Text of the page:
During pregame meetings, Sabourin would address players and coaches, “and he was so emotional, so genuine. He would talk to the kids and I would be crying. You could hear a pin drop,” Petrillo recalled.

“Then it would be my turn and I started to talk myself into a frenzy,” he said, a little sheepishly, “I would be throwing things around and then the kids would leave and then I would clean up whatever I threw around. Sometimes I used steel wool and took the finish right off the bricks.”

He mentioned a sportswriter for “The Concord Journal” back in the ’70s who, for a few years, disparaged Bedford – in an attempt to be funny – with comments about how the Bedford Minutemen were late to the battle, or there were fast-food restaurants in town. Petrillo labeled the accounts as “inflammatory.”

So, each year the coach dispatched the team captains to purchase a couple of copies of the paper, which came out on Thanksgiving Eve. And when the team gathered in the BHS cafeteria before the pep rally, the coach would read the article, and “the place would go nutty.”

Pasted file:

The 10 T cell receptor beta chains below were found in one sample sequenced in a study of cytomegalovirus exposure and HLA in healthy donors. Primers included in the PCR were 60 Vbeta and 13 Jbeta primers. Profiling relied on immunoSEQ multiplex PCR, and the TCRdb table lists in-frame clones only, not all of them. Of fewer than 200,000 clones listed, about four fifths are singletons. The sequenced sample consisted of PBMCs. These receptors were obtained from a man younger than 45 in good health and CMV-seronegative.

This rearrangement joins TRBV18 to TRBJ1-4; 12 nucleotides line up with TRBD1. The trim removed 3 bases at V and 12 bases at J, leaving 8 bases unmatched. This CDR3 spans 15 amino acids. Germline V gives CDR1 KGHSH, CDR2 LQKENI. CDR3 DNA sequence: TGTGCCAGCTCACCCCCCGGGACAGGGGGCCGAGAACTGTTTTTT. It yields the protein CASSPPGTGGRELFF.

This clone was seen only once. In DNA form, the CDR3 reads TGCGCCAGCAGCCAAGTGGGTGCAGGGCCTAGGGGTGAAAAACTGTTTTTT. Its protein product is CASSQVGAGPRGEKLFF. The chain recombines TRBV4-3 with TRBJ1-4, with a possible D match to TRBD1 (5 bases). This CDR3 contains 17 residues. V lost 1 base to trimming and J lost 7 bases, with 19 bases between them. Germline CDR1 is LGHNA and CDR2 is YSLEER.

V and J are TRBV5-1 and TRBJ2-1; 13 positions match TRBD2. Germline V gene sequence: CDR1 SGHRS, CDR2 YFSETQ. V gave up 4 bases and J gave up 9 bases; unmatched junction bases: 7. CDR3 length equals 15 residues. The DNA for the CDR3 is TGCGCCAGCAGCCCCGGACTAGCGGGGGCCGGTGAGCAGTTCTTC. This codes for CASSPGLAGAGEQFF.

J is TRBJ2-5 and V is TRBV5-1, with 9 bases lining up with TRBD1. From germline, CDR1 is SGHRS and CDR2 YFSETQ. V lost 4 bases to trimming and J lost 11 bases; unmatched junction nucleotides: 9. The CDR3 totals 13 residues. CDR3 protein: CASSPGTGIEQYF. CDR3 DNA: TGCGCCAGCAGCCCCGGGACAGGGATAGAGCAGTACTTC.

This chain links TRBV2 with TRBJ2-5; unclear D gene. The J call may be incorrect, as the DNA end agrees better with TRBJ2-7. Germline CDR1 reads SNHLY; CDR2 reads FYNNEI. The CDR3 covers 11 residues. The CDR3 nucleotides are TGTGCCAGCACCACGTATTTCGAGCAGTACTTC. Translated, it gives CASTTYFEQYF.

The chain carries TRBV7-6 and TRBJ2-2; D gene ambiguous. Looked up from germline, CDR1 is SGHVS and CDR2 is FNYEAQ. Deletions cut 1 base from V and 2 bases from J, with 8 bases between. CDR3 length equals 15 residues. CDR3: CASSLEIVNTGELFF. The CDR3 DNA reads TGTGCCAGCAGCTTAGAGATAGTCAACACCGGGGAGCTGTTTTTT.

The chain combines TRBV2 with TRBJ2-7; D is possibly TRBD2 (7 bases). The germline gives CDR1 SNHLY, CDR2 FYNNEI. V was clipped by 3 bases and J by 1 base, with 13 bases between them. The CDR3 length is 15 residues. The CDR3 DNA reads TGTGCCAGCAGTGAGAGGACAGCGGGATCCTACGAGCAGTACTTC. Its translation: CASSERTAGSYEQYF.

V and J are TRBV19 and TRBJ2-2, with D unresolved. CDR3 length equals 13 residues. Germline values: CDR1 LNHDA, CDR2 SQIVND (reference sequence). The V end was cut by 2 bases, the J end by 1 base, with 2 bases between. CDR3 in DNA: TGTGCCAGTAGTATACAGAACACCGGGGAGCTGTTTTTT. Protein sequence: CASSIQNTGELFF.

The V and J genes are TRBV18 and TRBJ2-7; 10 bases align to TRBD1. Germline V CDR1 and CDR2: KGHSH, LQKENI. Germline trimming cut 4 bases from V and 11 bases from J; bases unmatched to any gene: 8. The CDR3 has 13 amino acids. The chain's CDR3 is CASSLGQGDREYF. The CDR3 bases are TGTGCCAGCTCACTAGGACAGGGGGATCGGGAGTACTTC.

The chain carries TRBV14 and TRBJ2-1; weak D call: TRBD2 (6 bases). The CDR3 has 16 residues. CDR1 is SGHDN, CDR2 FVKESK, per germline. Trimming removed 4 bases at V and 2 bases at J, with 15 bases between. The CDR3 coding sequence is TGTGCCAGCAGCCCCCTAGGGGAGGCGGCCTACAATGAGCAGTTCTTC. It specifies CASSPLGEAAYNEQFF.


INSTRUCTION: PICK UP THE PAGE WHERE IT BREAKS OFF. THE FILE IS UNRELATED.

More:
Then one year Petrillo discovered on Wednesday morning that the writer was no longer on the “Journal” staff.  So, there was no gimmick for the pregame meeting. But there was always the next morning.

Petrillo said he bought some spray paint – the Patriot colors, maroon and gold – and told the police he would be at the high school late Wednesday, after the festivities. Then he painted some messages on the exterior walls – “Concord Is Number 1” and “Bedford Stinks.” When the players started arriving at 7 a.m., the assistant coach was waiting for them, “jumping up and down, foaming at the mouth,” blaming the vandalism on the arch-rivals.